Google Insists on Mobile Friendliness

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Google Insists on Mobile Friendliness

Have you ever wondered why you can do a Google search on your desktop computer and get different results when searching the same key words on your mobile phone? This has to do with what’s going on behind the scenes with not only various websites but also the backend of Google.

The first issue related to searches has to do with the devices being used. It’s no surprise that most of us are using our smartphones when exploring the internet whether a random question popped into your mind, like “why is water wet”, or you’re on the hunt for an online casino bonus or even the cure for a virus that infected your computer when you clicked on that mashed potato recipe last week.

Search engines must adjust along with current technology to ensure that websites are “mobile friendly”, specifically with regard to Android phones as they go hand in hand with Google.

Mobile friendly refers to those websites that are optimized for mobile use. This means that the entire layout of the site will fit in perfectly no matter which mobile device you use. Many of us know the struggle of clicking on a site that doesn’t support mobile use and it is very real. You’ve got to turn your phone upside down or stand on your head to try to view it properly.

In November, Google added a mobile friendly label to mobile search result so users know prior to selecting it. Along with this came Google indexing, which brought mobile apps up to the top of searches.

Fast forward to February 2015 when Google announced that mobile friendliness will start to affect rankings. You can imagine the webmasters scrambling to get this done by the April 21st deadline. Among those fast acting folks are the people behind the website, who made it happen three weeks ahead of the deadline. How did they do it? Well, there are a few options and a pretty straightforward guide to getting this done.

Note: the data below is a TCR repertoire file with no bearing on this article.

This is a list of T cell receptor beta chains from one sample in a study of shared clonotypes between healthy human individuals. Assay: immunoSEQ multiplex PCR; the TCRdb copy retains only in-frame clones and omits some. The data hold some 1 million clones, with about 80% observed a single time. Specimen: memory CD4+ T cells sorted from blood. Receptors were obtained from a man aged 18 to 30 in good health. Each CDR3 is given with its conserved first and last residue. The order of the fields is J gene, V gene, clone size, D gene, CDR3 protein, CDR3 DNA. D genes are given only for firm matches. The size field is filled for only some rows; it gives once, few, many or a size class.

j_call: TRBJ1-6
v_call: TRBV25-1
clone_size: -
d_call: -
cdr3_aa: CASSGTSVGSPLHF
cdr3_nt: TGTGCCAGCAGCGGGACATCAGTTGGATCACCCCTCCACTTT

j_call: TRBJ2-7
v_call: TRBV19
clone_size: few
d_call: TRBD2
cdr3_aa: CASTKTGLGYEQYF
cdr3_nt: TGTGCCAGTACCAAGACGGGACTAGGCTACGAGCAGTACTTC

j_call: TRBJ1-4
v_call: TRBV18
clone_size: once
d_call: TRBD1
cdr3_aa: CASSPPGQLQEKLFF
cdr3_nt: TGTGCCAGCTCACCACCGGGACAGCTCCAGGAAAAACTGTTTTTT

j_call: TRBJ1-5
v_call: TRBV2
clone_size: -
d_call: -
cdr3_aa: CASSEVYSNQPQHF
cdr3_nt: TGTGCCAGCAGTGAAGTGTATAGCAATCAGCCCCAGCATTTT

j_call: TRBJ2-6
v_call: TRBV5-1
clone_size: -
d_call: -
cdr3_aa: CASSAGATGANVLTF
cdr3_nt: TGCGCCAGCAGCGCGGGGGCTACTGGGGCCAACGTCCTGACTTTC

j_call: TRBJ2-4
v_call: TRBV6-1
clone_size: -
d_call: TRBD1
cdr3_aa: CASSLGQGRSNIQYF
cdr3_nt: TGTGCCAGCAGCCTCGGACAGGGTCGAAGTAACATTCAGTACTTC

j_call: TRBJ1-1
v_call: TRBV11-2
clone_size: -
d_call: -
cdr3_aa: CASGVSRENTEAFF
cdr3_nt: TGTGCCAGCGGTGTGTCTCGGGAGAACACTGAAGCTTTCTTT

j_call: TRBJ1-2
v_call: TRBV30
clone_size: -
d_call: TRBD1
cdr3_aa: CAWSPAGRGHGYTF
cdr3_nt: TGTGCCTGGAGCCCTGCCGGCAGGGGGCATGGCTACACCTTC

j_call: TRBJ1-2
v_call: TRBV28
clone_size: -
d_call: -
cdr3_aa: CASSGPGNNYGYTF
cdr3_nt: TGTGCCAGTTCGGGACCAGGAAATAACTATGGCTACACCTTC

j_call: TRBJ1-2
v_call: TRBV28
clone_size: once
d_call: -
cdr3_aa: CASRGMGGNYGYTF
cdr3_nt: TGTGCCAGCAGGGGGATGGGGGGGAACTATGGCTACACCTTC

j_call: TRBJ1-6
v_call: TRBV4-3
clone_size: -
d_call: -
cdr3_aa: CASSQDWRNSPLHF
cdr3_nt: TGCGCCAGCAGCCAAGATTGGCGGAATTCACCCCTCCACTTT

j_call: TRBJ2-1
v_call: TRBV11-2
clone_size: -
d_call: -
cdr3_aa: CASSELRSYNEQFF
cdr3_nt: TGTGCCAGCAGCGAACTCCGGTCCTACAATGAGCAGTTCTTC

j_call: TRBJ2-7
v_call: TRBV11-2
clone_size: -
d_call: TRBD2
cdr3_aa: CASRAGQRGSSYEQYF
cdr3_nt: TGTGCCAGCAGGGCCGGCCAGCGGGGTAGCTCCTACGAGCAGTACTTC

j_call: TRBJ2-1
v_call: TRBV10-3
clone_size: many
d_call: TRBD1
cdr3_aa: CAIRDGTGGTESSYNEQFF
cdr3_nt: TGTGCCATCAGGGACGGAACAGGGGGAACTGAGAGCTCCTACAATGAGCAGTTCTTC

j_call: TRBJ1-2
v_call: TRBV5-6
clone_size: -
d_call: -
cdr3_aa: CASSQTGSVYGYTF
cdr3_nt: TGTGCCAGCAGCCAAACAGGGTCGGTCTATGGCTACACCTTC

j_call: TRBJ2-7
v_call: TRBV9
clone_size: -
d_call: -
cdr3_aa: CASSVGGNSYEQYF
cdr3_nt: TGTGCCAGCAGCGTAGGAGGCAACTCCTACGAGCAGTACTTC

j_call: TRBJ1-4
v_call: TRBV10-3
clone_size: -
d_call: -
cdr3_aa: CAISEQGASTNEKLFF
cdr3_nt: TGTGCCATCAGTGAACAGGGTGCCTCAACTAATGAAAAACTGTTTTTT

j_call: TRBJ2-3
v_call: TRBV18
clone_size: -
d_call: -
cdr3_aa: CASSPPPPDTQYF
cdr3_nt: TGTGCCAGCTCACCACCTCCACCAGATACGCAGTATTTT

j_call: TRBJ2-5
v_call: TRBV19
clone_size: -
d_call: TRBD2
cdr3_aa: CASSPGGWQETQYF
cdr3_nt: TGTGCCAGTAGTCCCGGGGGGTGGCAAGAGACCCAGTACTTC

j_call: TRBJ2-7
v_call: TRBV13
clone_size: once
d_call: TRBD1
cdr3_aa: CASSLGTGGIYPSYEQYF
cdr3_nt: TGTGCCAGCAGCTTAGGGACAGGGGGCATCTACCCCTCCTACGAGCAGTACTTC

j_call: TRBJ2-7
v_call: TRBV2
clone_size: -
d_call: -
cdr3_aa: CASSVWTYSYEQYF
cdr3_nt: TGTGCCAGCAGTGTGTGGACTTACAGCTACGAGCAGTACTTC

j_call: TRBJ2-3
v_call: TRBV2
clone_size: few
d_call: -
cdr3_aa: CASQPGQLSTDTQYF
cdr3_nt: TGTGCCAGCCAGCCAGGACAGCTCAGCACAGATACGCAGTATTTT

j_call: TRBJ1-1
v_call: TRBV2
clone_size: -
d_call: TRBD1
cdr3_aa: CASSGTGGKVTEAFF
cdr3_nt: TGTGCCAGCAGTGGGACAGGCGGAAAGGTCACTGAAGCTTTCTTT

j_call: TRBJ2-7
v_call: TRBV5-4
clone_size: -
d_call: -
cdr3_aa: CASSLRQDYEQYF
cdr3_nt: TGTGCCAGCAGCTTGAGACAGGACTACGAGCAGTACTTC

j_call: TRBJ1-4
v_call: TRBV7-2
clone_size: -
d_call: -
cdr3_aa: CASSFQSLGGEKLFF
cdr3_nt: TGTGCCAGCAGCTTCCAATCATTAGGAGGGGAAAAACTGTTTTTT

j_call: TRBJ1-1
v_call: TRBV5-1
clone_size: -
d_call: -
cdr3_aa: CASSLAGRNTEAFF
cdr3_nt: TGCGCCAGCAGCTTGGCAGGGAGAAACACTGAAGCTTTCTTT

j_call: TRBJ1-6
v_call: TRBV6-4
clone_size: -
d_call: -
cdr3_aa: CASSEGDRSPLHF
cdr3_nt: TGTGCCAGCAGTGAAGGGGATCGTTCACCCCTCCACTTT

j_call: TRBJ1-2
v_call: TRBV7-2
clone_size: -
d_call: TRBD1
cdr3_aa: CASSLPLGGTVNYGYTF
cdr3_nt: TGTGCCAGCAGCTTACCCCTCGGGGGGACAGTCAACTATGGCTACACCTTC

The first thing to do is test your site with a simple Google Mobile-Friendly Test available at Chances are you already know the answer so the next step is determining how to comply with this change and figure this mobile optimization thing out. Webmasters can accomplish this through a third party software provider, if they’re working with one or if they’d like to launch an entirely new site. Another option is to follow the Google’s DIY guide to getting started and mobile SEO. The last option is to find a developer to handle the entire process from start to finish and Google even offers advice when choosing this route.

The second part of the February announcement includes App Indexing. To the average person this is some techy language that means nothing to us but it is actually critical to how websites will run going forward. Many websites have apps so App Indexing requires webmasters to work some magic behind the scenes to bring users directly to their site by recognizing that they have the app installed.

What does all of this mean to you as a user? From April 21st, each Google search done using your Android device will not only include mobile friendly results but also push your most valuable information to the top. Searching mashed potato recipes will never be the same.


The mobile website is launching in May. 

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